“Avoiding risk may feel sensible to a generation whose financial coming-of-age has been bookended by the dotcom bubble and the subprime-mortgage meltdown.”
When you talk to a Gen-Yer or a Millennial about stocks, you sense a vague connection between the subject at hand and a ride on Disney’s Splash Mountain beginning to form in an almost-tangible, cartoon thought bubble above their head.
18 to 34 year olds (I’m one of them) have seen virtually nothing but Death and Dismemberment from the stock market overall, despite the new NASDAQ highs of 10 years ago and Dow 14,000 top of ’07.
Our psyches are collectively scarred by the devastating crashes that stocks are capable of. The index highs of our generation’s recent memory barely seem to register at all compared with the ‘Nam Flashbacks of job losses and bankruptcy that stock sell-offs have meant to young adults so far.
Our connection to the stock market is as follows:
“Stocks go up, Mom and Dad buy a lot of stuff.”
“Stocks get killed, college tuition has now disappeared, our house is on the market and there won’t be any job for me anyway.”
In my discussions with people of my own age group and slightly younger, this feeling is fairly prevalent. There’s a kind of irony in the fact that the young are now more cautious than their Baby Boomer parents when it comes to investments.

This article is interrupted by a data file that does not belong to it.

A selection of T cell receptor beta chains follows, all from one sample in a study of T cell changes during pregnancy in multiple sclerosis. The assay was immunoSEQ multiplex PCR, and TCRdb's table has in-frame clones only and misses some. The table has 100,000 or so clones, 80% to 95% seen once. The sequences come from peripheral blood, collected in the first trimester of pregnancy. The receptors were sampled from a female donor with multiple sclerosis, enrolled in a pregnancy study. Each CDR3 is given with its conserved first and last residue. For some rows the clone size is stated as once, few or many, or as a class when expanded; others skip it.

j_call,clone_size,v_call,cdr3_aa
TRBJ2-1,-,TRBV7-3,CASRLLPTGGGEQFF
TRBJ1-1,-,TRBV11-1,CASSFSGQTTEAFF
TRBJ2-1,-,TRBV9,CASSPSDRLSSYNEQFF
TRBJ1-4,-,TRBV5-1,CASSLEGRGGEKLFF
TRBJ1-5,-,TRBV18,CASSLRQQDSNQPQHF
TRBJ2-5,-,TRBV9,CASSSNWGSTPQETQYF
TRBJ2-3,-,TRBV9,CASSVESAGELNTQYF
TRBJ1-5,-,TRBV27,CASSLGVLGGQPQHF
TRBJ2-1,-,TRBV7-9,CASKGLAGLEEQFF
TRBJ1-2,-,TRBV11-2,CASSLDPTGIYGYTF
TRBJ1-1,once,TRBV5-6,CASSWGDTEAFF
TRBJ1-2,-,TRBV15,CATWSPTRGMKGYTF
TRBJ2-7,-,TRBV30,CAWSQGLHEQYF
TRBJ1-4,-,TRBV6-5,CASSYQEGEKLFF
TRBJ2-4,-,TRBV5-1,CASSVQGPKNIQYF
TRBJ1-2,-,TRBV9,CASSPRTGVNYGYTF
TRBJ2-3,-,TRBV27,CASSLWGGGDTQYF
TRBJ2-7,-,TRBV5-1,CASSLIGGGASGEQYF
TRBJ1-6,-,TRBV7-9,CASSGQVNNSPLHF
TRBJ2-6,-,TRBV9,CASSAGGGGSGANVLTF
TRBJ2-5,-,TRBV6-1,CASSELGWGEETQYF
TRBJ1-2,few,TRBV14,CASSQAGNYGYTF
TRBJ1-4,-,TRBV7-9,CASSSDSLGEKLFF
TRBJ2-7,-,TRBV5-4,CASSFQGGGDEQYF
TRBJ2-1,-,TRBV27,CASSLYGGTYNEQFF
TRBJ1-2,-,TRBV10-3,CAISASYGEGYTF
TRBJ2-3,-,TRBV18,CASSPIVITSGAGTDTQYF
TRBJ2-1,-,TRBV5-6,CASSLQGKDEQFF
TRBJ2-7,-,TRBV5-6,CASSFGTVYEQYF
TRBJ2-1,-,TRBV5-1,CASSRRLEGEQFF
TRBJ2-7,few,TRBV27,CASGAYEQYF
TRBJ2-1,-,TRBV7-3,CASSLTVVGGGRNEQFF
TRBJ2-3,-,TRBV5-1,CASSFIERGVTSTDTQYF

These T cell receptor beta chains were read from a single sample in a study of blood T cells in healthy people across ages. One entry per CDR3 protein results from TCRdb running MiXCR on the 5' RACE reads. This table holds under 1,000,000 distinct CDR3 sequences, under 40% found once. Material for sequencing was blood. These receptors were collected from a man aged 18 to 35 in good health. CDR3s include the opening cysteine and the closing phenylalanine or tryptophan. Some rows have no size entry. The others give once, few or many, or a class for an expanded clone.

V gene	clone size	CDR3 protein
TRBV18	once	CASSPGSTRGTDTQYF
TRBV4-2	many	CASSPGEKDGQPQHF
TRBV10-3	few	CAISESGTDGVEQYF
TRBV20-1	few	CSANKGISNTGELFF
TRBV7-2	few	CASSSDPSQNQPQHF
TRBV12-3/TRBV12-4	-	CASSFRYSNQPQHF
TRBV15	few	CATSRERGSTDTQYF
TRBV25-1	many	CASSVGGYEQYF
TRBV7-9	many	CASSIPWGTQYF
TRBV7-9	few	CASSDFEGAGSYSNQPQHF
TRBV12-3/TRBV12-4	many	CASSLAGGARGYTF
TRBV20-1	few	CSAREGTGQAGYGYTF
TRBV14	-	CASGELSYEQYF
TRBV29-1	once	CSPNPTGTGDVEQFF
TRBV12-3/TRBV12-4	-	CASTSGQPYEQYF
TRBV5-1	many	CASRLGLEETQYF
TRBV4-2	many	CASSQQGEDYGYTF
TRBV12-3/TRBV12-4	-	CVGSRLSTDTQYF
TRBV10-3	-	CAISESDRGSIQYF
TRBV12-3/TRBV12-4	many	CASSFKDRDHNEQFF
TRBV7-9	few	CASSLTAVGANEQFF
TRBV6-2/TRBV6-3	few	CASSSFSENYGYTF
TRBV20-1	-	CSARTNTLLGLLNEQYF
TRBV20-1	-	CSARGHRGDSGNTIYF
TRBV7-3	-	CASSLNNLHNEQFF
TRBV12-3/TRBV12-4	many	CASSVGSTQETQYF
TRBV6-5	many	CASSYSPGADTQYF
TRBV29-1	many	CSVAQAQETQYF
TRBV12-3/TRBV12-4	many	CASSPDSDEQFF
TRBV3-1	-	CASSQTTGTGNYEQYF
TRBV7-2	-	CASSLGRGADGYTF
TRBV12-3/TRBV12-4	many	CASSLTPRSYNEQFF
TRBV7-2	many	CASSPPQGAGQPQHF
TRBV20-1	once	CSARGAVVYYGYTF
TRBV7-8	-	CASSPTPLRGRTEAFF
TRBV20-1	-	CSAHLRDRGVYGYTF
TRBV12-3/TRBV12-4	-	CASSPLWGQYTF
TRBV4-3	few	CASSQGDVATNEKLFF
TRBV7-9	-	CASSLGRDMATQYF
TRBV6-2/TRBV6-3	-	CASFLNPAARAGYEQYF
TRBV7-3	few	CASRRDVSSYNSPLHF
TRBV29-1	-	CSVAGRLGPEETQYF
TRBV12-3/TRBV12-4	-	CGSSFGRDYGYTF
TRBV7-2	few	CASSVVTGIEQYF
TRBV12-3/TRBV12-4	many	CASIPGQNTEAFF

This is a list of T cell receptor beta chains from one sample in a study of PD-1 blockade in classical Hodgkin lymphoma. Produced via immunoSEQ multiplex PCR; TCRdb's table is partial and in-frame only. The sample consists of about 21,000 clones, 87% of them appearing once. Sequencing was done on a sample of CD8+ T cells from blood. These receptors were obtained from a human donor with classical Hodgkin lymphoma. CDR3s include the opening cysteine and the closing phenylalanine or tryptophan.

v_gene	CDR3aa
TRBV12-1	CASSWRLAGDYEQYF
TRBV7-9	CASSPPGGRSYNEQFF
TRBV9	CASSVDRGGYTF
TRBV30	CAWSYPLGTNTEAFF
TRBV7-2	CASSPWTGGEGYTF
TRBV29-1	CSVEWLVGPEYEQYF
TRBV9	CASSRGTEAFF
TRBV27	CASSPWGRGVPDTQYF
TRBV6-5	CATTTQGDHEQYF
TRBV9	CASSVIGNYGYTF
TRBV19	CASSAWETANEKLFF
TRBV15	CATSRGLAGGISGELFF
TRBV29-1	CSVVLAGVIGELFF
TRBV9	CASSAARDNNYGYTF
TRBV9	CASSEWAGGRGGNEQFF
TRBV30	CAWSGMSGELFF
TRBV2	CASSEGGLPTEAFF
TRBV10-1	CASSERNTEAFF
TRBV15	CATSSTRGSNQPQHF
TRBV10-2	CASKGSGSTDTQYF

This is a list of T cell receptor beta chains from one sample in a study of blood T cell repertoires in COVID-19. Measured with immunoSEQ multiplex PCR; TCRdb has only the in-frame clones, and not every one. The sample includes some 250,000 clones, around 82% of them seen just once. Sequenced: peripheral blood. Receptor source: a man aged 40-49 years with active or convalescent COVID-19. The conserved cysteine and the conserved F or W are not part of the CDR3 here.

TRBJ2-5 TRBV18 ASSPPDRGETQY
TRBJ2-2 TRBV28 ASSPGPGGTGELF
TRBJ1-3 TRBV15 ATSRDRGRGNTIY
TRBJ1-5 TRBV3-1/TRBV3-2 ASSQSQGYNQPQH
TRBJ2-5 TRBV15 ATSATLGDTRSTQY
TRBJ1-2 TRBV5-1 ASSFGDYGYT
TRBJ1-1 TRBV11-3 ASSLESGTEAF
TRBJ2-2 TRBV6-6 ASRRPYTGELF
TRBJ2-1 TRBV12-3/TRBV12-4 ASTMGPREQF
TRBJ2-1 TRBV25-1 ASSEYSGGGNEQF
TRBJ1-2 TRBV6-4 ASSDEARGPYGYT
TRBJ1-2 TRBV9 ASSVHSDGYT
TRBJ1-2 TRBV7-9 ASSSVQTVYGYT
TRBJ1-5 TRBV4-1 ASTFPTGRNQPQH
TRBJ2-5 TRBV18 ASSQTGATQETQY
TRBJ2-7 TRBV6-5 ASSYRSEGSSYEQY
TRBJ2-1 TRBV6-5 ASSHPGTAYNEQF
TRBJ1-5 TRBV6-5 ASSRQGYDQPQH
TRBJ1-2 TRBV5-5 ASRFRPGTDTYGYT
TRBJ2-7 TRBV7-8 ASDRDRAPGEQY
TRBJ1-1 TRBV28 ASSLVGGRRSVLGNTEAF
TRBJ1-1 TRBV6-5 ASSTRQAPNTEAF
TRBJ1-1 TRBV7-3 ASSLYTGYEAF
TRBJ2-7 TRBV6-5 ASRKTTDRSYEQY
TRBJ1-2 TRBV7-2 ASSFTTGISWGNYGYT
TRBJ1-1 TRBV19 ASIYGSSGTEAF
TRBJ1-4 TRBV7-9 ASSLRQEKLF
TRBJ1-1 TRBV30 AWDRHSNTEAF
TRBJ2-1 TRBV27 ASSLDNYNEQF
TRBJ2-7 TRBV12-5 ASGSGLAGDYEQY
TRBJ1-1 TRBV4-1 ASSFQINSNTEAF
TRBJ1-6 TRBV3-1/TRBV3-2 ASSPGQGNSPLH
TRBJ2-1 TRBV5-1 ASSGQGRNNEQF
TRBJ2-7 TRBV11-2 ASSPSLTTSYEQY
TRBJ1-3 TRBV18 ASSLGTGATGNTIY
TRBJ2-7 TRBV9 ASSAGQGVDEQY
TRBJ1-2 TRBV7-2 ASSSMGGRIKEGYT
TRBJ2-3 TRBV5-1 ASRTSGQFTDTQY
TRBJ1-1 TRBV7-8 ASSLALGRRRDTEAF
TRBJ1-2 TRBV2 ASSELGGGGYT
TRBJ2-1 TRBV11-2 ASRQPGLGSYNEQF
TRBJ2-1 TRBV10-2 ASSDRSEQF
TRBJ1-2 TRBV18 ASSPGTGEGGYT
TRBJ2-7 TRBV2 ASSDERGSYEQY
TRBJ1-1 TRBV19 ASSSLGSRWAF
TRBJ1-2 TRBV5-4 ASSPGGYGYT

Stock market volatility has meant hard times in real life for young adults, not just lighter brokerage statements. It has meant shock layoffs, career changes, and the dismantling of whole industries like mortgage, banking, real estate, media and advertising.
Several studies quantify this phenomenon (as collected by Newsweek):
In 2010, only 41 percent of 18- to 29-year-olds reported working full time, compared with 50 percent in 2006, according to the Pew Research Center. Millennials were more likely to report losing their jobs than workers over the age of 30, and many recent college graduates have had a hard time finding a toehold in a tight labor market, even as the national unemployment rate rose Friday to 9.6 percent. If the 18- to 34-year-olds feel more cautious about investing, it’s partly because they have less money to spend and little economic security.
The upshot here is that my generation was a bit too young to have really benefitted from the 1982 to 2000 bull market, one of the best and most prosperous of all time. Our parents made most of their money in those years and became comfortable with stocks in a way that young people now probably never will.
As you can see from the chart above, the S&P 500 was a lot more fun from 1982 to 2000, after that, much less so.
That being said, if we are truly more than halfway through the bear cycle that many expect to be over in the late Twentyteens, then who is to say that the timing won’t be perfect for the Millennials after all? Should a new bull cycle coincide with their peak earning years, “comfort with stocks” may coalesce very, very quickly, just like it did for Mom and Dad.